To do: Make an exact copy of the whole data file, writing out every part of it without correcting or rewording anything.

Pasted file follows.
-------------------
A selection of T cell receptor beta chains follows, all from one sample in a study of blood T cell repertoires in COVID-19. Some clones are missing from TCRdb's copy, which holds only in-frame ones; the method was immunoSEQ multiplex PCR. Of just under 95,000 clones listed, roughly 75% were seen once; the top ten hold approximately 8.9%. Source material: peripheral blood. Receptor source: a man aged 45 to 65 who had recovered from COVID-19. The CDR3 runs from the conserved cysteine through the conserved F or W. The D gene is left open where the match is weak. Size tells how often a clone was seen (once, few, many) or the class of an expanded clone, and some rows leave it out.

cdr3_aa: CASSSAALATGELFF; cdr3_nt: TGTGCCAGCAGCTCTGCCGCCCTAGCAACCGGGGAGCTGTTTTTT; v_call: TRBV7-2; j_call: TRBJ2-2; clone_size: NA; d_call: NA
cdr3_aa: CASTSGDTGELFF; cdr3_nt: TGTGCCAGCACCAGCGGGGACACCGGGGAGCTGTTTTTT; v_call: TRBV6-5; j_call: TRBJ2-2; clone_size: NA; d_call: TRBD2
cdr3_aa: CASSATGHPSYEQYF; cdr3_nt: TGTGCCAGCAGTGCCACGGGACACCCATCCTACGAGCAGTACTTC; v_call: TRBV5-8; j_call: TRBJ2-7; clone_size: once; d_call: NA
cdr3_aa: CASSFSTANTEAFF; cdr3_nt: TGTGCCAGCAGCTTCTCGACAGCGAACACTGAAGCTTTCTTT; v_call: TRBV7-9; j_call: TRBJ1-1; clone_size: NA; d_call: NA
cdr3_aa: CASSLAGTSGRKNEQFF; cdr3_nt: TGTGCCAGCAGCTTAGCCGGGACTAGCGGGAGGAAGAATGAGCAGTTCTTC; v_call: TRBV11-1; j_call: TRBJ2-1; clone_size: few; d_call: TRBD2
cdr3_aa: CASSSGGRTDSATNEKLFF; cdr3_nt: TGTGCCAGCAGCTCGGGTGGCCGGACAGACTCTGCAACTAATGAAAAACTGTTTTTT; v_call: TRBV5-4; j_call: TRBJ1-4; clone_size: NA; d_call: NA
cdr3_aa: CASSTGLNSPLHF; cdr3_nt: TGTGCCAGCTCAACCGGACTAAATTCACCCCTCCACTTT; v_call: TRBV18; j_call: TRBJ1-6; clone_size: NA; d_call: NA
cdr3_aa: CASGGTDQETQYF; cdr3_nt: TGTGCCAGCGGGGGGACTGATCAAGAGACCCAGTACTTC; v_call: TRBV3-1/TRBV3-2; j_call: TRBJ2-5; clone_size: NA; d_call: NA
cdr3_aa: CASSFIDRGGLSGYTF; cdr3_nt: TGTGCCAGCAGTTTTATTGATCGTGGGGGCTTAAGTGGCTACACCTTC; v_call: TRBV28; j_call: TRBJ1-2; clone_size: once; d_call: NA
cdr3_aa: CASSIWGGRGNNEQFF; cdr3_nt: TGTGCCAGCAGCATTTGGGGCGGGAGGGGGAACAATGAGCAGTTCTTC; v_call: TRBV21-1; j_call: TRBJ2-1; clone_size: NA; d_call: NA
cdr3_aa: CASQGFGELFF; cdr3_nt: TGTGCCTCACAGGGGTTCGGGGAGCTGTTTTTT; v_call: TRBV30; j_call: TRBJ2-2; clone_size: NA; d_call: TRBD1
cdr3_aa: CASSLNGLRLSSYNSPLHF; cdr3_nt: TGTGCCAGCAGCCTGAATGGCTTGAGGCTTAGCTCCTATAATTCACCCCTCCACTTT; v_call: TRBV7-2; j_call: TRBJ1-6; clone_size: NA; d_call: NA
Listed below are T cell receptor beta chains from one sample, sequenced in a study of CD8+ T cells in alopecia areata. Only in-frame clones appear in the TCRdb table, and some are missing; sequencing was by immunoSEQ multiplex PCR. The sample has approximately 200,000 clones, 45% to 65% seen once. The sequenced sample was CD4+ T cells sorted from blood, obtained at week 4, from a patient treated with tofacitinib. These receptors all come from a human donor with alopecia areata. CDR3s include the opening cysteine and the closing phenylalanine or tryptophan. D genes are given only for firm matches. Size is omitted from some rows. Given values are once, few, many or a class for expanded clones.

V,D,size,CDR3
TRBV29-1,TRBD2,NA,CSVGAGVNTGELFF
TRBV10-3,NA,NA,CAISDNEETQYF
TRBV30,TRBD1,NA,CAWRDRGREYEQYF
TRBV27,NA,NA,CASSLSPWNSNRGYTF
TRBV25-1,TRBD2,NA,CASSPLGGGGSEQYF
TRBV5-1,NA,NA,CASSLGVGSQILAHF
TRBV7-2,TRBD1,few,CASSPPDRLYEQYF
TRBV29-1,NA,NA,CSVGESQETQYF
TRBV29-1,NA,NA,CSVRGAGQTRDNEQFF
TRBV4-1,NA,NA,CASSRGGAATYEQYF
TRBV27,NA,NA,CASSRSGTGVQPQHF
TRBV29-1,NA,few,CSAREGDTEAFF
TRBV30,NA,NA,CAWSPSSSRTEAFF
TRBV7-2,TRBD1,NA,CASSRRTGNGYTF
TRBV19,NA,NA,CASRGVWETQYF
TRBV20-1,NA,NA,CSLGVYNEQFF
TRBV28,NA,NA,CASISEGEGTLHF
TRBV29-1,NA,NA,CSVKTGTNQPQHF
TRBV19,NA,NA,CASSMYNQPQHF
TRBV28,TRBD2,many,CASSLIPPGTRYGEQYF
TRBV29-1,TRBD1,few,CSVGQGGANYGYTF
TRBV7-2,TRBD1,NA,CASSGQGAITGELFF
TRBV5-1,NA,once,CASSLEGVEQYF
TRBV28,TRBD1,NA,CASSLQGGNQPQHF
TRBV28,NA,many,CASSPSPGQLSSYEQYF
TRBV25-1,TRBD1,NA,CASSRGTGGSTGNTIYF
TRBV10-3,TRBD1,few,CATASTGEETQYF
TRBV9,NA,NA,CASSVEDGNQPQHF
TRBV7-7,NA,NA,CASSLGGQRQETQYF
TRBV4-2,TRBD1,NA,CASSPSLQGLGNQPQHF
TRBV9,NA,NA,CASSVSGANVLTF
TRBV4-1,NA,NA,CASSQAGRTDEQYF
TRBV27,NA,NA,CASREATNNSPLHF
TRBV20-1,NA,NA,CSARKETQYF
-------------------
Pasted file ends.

A selection of T cell receptor beta chains follows, all from one sample in a study of blood T cell repertoires in COVID-19. Some clones are missing from TCRdb's copy, which holds only in-frame ones; the method was immunoSEQ multiplex PCR. Of just under 95,000 clones listed, roughly 75% were seen once; the top ten hold approximately 8.9%. Source material: peripheral blood. Receptor source: a man aged 45 to 65 who had recovered from COVID-19. The CDR3 runs from the conserved cysteine through the conserved F or W. The D gene is left open where the match is weak. Size tells how often a clone was seen (once, few, many) or the class of an expanded clone, and some rows leave it out.

cdr3_aa: CASSSAALATGELFF; cdr3_nt: TGTGCCAGCAGCTCTGCCGCCCTAGCAACCGGGGAGCTGTTTTTT; v_call: TRBV7-2; j_call: TRBJ2-2; clone_size: NA; d_call: NA
cdr3_aa: CASTSGDTGELFF; cdr3_nt: TGTGCCAGCACCAGCGGGGACACCGGGGAGCTGTTTTTT; v_call: TRBV6-5; j_call: TRBJ2-2; clone_size: NA; d_call: TRBD2
cdr3_aa: CASSATGHPSYEQYF; cdr3_nt: TGTGCCAGCAGTGCCACGGGACACCCATCCTACGAGCAGTACTTC; v_call: TRBV5-8; j_call: TRBJ2-7; clone_size: once; d_call: NA
cdr3_aa: CASSFSTANTEAFF; cdr3_nt: TGTGCCAGCAGCTTCTCGACAGCGAACACTGAAGCTTTCTTT; v_call: TRBV7-9; j_call: TRBJ1-1; clone_size: NA; d_call: NA
cdr3_aa: CASSLAGTSGRKNEQFF; cdr3_nt: TGTGCCAGCAGCTTAGCCGGGACTAGCGGGAGGAAGAATGAGCAGTTCTTC; v_call: TRBV11-1; j_call: TRBJ2-1; clone_size: few; d_call: TRBD2
cdr3_aa: CASSSGGRTDSATNEKLFF; cdr3_nt: TGTGCCAGCAGCTCGGGTGGCCGGACAGACTCTGCAACTAATGAAAAACTGTTTTTT; v_call: TRBV5-4; j_call: TRBJ1-4; clone_size: NA; d_call: NA
cdr3_aa: CASSTGLNSPLHF; cdr3_nt: TGTGCCAGCTCAACCGGACTAAATTCACCCCTCCACTTT; v_call: TRBV18; j_call: TRBJ1-6; clone_size: NA; d_call: NA
cdr3_aa: CASGGTDQETQYF; cdr3_nt: TGTGCCAGCGGGGGGACTGATCAAGAGACCCAGTACTTC; v_call: TRBV3-1/TRBV3-2; j_call: TRBJ2-5; clone_size: NA; d_call: NA
cdr3_aa: CASSFIDRGGLSGYTF; cdr3_nt: TGTGCCAGCAGTTTTATTGATCGTGGGGGCTTAAGTGGCTACACCTTC; v_call: TRBV28; j_call: TRBJ1-2; clone_size: once; d_call: NA
cdr3_aa: CASSIWGGRGNNEQFF; cdr3_nt: TGTGCCAGCAGCATTTGGGGCGGGAGGGGGAACAATGAGCAGTTCTTC; v_call: TRBV21-1; j_call: TRBJ2-1; clone_size: NA; d_call: NA
cdr3_aa: CASQGFGELFF; cdr3_nt: TGTGCCTCACAGGGGTTCGGGGAGCTGTTTTTT; v_call: TRBV30; j_call: TRBJ2-2; clone_size: NA; d_call: TRBD1
cdr3_aa: CASSLNGLRLSSYNSPLHF; cdr3_nt: TGTGCCAGCAGCCTGAATGGCTTGAGGCTTAGCTCCTATAATTCACCCCTCCACTTT; v_call: TRBV7-2; j_call: TRBJ1-6; clone_size: NA; d_call: NA
Listed below are T cell receptor beta chains from one sample, sequenced in a study of CD8+ T cells in alopecia areata. Only in-frame clones appear in the TCRdb table, and some are missing; sequencing was by immunoSEQ multiplex PCR. The sample has approximately 200,000 clones, 45% to 65% seen once. The sequenced sample was CD4+ T cells sorted from blood, obtained at week 4, from a patient treated with tofacitinib. These receptors all come from a human donor with alopecia areata. CDR3s include the opening cysteine and the closing phenylalanine or tryptophan. D genes are given only for firm matches. Size is omitted from some rows. Given values are once, few, many or a class for expanded clones.

V,D,size,CDR3
TRBV29-1,TRBD2,NA,CSVGAGVNTGELFF
TRBV10-3,NA,NA,CAISDNEETQYF
TRBV30,TRBD1,NA,CAWRDRGREYEQYF
TRBV27,NA,NA,CASSLSPWNSNRGYTF
TRBV25-1,TRBD2,NA,CASSPLGGGGSEQYF
TRBV5-1,NA,NA,CASSLGVGSQILAHF
TRBV7-2,TRBD1,few,CASSPPDRLYEQYF
TRBV29-1,NA,NA,CSVGESQETQYF
TRBV29-1,NA,NA,CSVRGAGQTRDNEQFF
TRBV4-1,NA,NA,CASSRGGAATYEQYF
TRBV27,NA,NA,CASSRSGTGVQPQHF
TRBV29-1,NA,few,CSAREGDTEAFF
TRBV30,NA,NA,CAWSPSSSRTEAFF
TRBV7-2,TRBD1,NA,CASSRRTGNGYTF
TRBV19,NA,NA,CASRGVWETQYF
TRBV20-1,NA,NA,CSLGVYNEQFF
TRBV28,NA,NA,CASISEGEGTLHF
TRBV29-1,NA,NA,CSVKTGTNQPQHF
TRBV19,NA,NA,CASSMYNQPQHF
TRBV28,TRBD2,many,CASSLIPPGTRYGEQYF
TRBV29-1,TRBD1,few,CSVGQGGANYGYTF
TRBV7-2,TRBD1,NA,CASSGQGAITGELFF
TRBV5-1,NA,once,CASSLEGVEQYF
TRBV28,TRBD1,NA,CASSLQGGNQPQHF
TRBV28,NA,many,CASSPSPGQLSSYEQYF
TRBV25-1,TRBD1,NA,CASSRGTGGSTGNTIYF
TRBV10-3,TRBD1,few,CATASTGEETQYF
TRBV9,NA,NA,CASSVEDGNQPQHF
TRBV7-7,NA,NA,CASSLGGQRQETQYF
TRBV4-2,TRBD1,NA,CASSPSLQGLGNQPQHF
TRBV9,NA,NA,CASSVSGANVLTF
TRBV4-1,NA,NA,CASSQAGRTDEQYF
TRBV27,NA,NA,CASREATNNSPLHF
TRBV20-1,NA,NA,CSARKETQYF